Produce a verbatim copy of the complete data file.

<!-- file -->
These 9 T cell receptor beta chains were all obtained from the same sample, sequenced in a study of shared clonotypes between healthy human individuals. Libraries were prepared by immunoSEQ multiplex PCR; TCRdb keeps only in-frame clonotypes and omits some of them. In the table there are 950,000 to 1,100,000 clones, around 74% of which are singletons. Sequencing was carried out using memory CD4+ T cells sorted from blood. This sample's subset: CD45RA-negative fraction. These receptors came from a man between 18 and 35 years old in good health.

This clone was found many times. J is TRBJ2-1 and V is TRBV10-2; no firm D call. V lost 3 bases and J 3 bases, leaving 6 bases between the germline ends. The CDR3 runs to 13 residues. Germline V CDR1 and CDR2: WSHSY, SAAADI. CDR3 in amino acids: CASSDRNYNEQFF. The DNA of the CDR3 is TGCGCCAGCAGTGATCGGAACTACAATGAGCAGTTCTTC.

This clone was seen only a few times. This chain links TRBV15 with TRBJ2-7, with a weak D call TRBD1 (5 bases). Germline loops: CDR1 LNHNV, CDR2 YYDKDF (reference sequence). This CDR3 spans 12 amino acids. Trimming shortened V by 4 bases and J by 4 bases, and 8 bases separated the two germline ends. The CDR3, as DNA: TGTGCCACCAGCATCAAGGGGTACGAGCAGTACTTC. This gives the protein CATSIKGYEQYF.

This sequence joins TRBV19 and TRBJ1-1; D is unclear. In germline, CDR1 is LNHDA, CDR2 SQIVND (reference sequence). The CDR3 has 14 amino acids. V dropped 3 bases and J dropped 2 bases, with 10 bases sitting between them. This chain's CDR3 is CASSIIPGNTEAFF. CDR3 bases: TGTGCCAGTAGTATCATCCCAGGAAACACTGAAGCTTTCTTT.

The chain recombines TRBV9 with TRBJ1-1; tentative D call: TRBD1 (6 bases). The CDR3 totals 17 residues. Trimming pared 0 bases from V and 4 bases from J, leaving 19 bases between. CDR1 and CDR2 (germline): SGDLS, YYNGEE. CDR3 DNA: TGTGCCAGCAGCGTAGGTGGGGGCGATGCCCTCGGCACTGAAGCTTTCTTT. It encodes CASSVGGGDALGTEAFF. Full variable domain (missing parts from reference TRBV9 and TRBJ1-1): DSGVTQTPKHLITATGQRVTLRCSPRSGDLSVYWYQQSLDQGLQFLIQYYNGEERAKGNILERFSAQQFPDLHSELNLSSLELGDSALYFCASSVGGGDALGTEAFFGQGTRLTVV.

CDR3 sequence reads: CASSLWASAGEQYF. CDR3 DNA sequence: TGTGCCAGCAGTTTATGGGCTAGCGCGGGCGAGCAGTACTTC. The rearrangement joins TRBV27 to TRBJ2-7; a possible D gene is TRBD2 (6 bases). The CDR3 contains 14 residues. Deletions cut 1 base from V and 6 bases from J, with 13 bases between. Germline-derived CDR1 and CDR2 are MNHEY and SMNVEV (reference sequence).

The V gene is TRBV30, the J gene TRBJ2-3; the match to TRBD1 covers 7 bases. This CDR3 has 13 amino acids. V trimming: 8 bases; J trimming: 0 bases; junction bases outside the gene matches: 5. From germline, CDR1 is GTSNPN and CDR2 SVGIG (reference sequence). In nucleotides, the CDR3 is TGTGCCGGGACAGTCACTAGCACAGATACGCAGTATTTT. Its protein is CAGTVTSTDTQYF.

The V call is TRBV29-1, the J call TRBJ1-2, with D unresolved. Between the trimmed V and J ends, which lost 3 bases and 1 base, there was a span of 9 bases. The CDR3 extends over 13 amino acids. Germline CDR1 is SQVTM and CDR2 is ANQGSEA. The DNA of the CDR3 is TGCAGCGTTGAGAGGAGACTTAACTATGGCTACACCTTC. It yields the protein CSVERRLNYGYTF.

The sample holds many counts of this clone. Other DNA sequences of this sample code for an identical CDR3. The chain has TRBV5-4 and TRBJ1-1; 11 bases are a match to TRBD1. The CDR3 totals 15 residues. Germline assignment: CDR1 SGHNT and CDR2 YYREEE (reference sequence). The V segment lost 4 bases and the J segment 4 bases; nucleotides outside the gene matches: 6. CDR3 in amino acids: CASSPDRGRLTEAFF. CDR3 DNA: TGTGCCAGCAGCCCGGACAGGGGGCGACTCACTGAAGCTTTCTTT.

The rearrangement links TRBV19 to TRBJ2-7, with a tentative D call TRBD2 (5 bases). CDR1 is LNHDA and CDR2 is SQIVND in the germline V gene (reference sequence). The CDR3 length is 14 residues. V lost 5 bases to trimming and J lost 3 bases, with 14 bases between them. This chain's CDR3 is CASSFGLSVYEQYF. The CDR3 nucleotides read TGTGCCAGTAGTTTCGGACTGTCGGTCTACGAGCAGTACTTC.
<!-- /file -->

These 9 T cell receptor beta chains were all obtained from the same sample, sequenced in a study of shared clonotypes between healthy human individuals. Libraries were prepared by immunoSEQ multiplex PCR; TCRdb keeps only in-frame clonotypes and omits some of them. In the table there are 950,000 to 1,100,000 clones, around 74% of which are singletons. Sequencing was carried out using memory CD4+ T cells sorted from blood. This sample's subset: CD45RA-negative fraction. These receptors came from a man between 18 and 35 years old in good health.

This clone was found many times. J is TRBJ2-1 and V is TRBV10-2; no firm D call. V lost 3 bases and J 3 bases, leaving 6 bases between the germline ends. The CDR3 runs to 13 residues. Germline V CDR1 and CDR2: WSHSY, SAAADI. CDR3 in amino acids: CASSDRNYNEQFF. The DNA of the CDR3 is TGCGCCAGCAGTGATCGGAACTACAATGAGCAGTTCTTC.

This clone was seen only a few times. This chain links TRBV15 with TRBJ2-7, with a weak D call TRBD1 (5 bases). Germline loops: CDR1 LNHNV, CDR2 YYDKDF (reference sequence). This CDR3 spans 12 amino acids. Trimming shortened V by 4 bases and J by 4 bases, and 8 bases separated the two germline ends. The CDR3, as DNA: TGTGCCACCAGCATCAAGGGGTACGAGCAGTACTTC. This gives the protein CATSIKGYEQYF.

This sequence joins TRBV19 and TRBJ1-1; D is unclear. In germline, CDR1 is LNHDA, CDR2 SQIVND (reference sequence). The CDR3 has 14 amino acids. V dropped 3 bases and J dropped 2 bases, with 10 bases sitting between them. This chain's CDR3 is CASSIIPGNTEAFF. CDR3 bases: TGTGCCAGTAGTATCATCCCAGGAAACACTGAAGCTTTCTTT.

The chain recombines TRBV9 with TRBJ1-1; tentative D call: TRBD1 (6 bases). The CDR3 totals 17 residues. Trimming pared 0 bases from V and 4 bases from J, leaving 19 bases between. CDR1 and CDR2 (germline): SGDLS, YYNGEE. CDR3 DNA: TGTGCCAGCAGCGTAGGTGGGGGCGATGCCCTCGGCACTGAAGCTTTCTTT. It encodes CASSVGGGDALGTEAFF. Full variable domain (missing parts from reference TRBV9 and TRBJ1-1): DSGVTQTPKHLITATGQRVTLRCSPRSGDLSVYWYQQSLDQGLQFLIQYYNGEERAKGNILERFSAQQFPDLHSELNLSSLELGDSALYFCASSVGGGDALGTEAFFGQGTRLTVV.

CDR3 sequence reads: CASSLWASAGEQYF. CDR3 DNA sequence: TGTGCCAGCAGTTTATGGGCTAGCGCGGGCGAGCAGTACTTC. The rearrangement joins TRBV27 to TRBJ2-7; a possible D gene is TRBD2 (6 bases). The CDR3 contains 14 residues. Deletions cut 1 base from V and 6 bases from J, with 13 bases between. Germline-derived CDR1 and CDR2 are MNHEY and SMNVEV (reference sequence).

The V gene is TRBV30, the J gene TRBJ2-3; the match to TRBD1 covers 7 bases. This CDR3 has 13 amino acids. V trimming: 8 bases; J trimming: 0 bases; junction bases outside the gene matches: 5. From germline, CDR1 is GTSNPN and CDR2 SVGIG (reference sequence). In nucleotides, the CDR3 is TGTGCCGGGACAGTCACTAGCACAGATACGCAGTATTTT. Its protein is CAGTVTSTDTQYF.

The V call is TRBV29-1, the J call TRBJ1-2, with D unresolved. Between the trimmed V and J ends, which lost 3 bases and 1 base, there was a span of 9 bases. The CDR3 extends over 13 amino acids. Germline CDR1 is SQVTM and CDR2 is ANQGSEA. The DNA of the CDR3 is TGCAGCGTTGAGAGGAGACTTAACTATGGCTACACCTTC. It yields the protein CSVERRLNYGYTF.

The sample holds many counts of this clone. Other DNA sequences of this sample code for an identical CDR3. The chain has TRBV5-4 and TRBJ1-1; 11 bases are a match to TRBD1. The CDR3 totals 15 residues. Germline assignment: CDR1 SGHNT and CDR2 YYREEE (reference sequence). The V segment lost 4 bases and the J segment 4 bases; nucleotides outside the gene matches: 6. CDR3 in amino acids: CASSPDRGRLTEAFF. CDR3 DNA: TGTGCCAGCAGCCCGGACAGGGGGCGACTCACTGAAGCTTTCTTT.

The rearrangement links TRBV19 to TRBJ2-7, with a tentative D call TRBD2 (5 bases). CDR1 is LNHDA and CDR2 is SQIVND in the germline V gene (reference sequence). The CDR3 length is 14 residues. V lost 5 bases to trimming and J lost 3 bases, with 14 bases between them. This chain's CDR3 is CASSFGLSVYEQYF. The CDR3 nucleotides read TGTGCCAGTAGTTTCGGACTGTCGGTCTACGAGCAGTACTTC.